What if I told you that it was illegal for Jews to drive in Canada? Or that African Americans couldn’t get driver licenses in California? Naturally, such laws would be utterly racist and in violation of a person’s right to free movement. Luckily for Canadians and Californians, no such law exists, and race, sex, and religion does not have an impact on one’s qualifications to drive. Unfortunately, this is not the case in one of the United States’s favorite allies in the Middle East: The Kingdom of Saudi Arabia.
As you may know, it is illegal for women to drive in this oil-rich monarchy. Despite the fact that it is the only Muslim country with such a ban, conservative clerics believe the law follows Islamic principles regarding gender relations, specifically those suggesting that men should be the guardians of women. However, as Dr. Qanta Ahmed points out in this article the law could actually be seen as un-Islamic in addition to simply being discriminatory.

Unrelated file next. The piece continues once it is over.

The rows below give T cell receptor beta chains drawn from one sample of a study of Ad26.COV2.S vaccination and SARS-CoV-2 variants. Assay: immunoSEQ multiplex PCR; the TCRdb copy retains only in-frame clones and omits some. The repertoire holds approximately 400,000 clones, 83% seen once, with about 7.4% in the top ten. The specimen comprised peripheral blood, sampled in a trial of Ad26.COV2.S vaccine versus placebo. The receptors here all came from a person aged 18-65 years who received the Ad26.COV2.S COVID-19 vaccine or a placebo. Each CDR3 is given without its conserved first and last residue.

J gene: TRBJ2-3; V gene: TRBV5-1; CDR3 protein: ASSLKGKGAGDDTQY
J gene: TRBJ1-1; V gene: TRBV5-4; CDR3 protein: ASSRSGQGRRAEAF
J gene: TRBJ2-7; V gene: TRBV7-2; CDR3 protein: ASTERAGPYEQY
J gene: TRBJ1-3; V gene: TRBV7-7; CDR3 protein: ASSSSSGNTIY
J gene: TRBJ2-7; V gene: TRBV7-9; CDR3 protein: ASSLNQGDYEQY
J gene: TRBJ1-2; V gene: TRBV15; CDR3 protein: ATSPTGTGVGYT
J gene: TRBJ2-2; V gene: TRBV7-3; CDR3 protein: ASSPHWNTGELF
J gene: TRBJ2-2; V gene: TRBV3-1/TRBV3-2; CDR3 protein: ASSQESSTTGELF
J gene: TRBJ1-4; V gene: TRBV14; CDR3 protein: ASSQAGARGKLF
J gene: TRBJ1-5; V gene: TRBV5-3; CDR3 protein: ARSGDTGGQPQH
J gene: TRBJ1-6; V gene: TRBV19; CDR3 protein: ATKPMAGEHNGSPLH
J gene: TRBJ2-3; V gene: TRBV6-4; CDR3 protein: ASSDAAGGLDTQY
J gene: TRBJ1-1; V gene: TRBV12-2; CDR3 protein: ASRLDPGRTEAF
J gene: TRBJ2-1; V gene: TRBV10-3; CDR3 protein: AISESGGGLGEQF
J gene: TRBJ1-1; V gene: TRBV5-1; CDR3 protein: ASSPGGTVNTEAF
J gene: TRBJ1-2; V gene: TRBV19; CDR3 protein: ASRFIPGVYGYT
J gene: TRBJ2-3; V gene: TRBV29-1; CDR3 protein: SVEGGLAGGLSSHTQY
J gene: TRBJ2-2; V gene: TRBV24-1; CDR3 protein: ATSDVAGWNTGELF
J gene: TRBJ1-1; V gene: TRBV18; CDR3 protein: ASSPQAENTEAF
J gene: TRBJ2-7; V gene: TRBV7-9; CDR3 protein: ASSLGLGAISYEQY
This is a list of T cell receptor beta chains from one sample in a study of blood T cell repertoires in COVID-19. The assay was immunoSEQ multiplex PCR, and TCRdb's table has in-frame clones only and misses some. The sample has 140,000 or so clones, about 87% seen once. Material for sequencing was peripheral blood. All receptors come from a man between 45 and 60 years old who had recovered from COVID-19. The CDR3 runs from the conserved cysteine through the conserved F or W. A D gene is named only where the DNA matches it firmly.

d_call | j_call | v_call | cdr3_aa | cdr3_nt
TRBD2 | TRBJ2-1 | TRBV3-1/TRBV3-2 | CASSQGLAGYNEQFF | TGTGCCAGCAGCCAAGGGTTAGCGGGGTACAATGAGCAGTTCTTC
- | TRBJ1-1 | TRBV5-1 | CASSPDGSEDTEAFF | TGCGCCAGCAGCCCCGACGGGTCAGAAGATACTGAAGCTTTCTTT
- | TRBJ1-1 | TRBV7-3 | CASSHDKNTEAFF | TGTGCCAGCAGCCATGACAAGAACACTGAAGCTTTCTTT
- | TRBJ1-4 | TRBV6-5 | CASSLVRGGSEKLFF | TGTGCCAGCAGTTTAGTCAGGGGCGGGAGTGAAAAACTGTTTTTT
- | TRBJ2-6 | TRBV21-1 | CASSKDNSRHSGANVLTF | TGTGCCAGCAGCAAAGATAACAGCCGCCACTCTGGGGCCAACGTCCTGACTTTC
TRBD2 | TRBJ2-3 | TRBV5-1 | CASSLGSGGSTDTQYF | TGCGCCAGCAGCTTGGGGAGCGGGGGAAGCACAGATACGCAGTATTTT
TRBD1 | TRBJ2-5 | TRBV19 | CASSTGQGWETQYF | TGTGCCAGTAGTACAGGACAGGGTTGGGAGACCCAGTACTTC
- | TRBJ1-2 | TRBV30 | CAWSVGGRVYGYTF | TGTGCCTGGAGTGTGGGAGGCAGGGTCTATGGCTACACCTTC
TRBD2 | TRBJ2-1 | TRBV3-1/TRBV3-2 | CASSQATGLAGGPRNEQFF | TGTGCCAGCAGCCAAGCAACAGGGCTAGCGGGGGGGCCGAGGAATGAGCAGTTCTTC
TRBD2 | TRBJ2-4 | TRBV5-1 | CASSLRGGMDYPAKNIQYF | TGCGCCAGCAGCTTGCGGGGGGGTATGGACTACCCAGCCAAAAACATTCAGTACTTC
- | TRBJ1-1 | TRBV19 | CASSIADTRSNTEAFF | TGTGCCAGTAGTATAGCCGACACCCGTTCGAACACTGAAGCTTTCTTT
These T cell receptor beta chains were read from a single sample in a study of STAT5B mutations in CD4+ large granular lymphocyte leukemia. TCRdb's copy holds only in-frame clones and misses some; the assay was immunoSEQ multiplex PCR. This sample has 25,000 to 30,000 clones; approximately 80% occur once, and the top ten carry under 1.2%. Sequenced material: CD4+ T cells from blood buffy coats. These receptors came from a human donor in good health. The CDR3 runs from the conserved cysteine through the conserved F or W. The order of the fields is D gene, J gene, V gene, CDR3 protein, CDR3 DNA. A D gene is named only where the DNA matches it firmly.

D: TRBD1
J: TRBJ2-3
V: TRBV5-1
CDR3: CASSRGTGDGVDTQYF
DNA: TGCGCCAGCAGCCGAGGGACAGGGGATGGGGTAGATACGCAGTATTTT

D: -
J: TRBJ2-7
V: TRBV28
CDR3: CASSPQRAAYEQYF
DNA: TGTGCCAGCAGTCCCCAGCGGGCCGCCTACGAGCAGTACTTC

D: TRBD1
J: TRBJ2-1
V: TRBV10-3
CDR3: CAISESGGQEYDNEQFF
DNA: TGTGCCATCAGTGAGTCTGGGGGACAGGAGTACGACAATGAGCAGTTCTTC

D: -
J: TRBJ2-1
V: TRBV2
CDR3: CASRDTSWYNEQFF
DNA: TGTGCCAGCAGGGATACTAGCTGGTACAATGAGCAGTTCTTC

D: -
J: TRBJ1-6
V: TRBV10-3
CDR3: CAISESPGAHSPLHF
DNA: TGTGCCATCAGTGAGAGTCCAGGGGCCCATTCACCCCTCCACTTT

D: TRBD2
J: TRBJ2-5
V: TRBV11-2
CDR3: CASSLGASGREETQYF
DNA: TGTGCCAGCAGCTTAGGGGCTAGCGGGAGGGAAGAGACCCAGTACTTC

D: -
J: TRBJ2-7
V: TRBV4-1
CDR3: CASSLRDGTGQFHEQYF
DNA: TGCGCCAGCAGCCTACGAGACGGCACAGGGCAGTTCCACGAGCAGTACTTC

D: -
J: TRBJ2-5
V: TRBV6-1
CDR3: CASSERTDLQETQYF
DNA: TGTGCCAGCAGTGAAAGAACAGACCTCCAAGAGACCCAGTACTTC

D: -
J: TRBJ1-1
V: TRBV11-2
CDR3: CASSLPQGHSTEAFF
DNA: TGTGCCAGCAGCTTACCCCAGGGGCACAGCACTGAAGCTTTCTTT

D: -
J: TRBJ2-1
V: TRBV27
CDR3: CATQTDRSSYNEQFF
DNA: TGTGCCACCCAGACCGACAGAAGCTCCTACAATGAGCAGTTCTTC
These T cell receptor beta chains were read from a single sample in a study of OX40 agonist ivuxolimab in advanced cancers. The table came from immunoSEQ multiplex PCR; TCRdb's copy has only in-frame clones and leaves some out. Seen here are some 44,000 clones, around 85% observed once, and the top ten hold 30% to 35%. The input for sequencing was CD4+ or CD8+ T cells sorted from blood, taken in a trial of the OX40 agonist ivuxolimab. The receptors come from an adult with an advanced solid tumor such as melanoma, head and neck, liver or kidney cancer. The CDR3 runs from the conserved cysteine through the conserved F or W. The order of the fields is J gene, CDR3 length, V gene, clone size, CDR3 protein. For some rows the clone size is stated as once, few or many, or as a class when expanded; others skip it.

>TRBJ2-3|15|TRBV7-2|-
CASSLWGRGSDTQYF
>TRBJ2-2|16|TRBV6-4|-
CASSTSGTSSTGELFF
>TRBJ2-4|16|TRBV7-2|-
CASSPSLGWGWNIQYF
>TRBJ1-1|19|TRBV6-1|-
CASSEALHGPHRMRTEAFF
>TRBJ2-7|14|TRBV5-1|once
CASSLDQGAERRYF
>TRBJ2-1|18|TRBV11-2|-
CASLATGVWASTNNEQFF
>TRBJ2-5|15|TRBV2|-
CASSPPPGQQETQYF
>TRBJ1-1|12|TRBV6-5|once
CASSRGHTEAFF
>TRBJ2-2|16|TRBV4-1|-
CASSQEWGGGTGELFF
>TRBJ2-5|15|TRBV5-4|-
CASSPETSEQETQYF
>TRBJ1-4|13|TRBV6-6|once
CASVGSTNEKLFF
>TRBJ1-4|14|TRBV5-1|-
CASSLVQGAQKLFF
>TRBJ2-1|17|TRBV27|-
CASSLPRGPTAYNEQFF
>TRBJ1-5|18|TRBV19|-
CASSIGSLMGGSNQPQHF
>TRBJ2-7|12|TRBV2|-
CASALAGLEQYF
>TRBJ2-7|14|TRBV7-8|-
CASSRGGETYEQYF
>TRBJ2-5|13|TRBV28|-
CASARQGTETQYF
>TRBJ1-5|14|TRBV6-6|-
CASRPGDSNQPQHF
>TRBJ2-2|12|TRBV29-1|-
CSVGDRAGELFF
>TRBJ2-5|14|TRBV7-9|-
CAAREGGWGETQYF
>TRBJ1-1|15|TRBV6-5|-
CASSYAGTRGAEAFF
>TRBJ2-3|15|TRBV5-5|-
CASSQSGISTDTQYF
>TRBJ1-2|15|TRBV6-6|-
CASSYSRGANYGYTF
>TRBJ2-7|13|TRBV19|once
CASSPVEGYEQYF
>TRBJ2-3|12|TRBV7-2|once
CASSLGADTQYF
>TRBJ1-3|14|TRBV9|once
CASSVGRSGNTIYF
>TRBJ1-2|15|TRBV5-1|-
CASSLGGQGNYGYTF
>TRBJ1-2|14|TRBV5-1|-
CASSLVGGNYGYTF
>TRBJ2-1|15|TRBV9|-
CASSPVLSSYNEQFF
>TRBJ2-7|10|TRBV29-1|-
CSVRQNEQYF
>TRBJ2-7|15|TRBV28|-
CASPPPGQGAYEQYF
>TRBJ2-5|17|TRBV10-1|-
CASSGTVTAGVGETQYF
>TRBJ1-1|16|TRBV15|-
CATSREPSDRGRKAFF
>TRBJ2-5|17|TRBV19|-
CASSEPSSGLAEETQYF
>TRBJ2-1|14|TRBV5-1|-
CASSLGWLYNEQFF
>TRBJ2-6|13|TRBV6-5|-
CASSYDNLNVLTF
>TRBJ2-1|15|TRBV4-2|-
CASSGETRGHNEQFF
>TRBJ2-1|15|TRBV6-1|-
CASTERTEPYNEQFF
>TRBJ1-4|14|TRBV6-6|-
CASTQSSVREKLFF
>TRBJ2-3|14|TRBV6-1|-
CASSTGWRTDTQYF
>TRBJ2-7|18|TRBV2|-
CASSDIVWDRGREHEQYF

“Ironically, the ban is particularly problematic for an Islamic monarchy since it is fundamentally unIslamic. Muslim women lacking male relatives have been making solo pilgrimages to Mecca for centuries without restriction. Their journeys reflect Islam’s recognition of their rights as individuals.”
Dr. Ahmed, who practiced medicine in Saudi Arabia, goes on to point out the political origins of the ban, and how it is more an attempt to preserve male power than it is to defend a woman’s piety.
Fortunately, she is not the only woman who is speaking out against this outrageous law. Perhaps inspired by the Arab Spring, Saudi women organized a protest against the law, taking to the streets and getting behind the wheel.
These courageous women are playing a dangerous game in a country that does not take dissent lightly. Saudi Arabia has become one of the staunchest opponents of the Arab Spring, banning public protests and criticizing the region’s transition away from authoritarian regimes. Despite the risks, these women are fighting for their rights. Show your support on Facebook, and remember these women the next time you turn the ignition.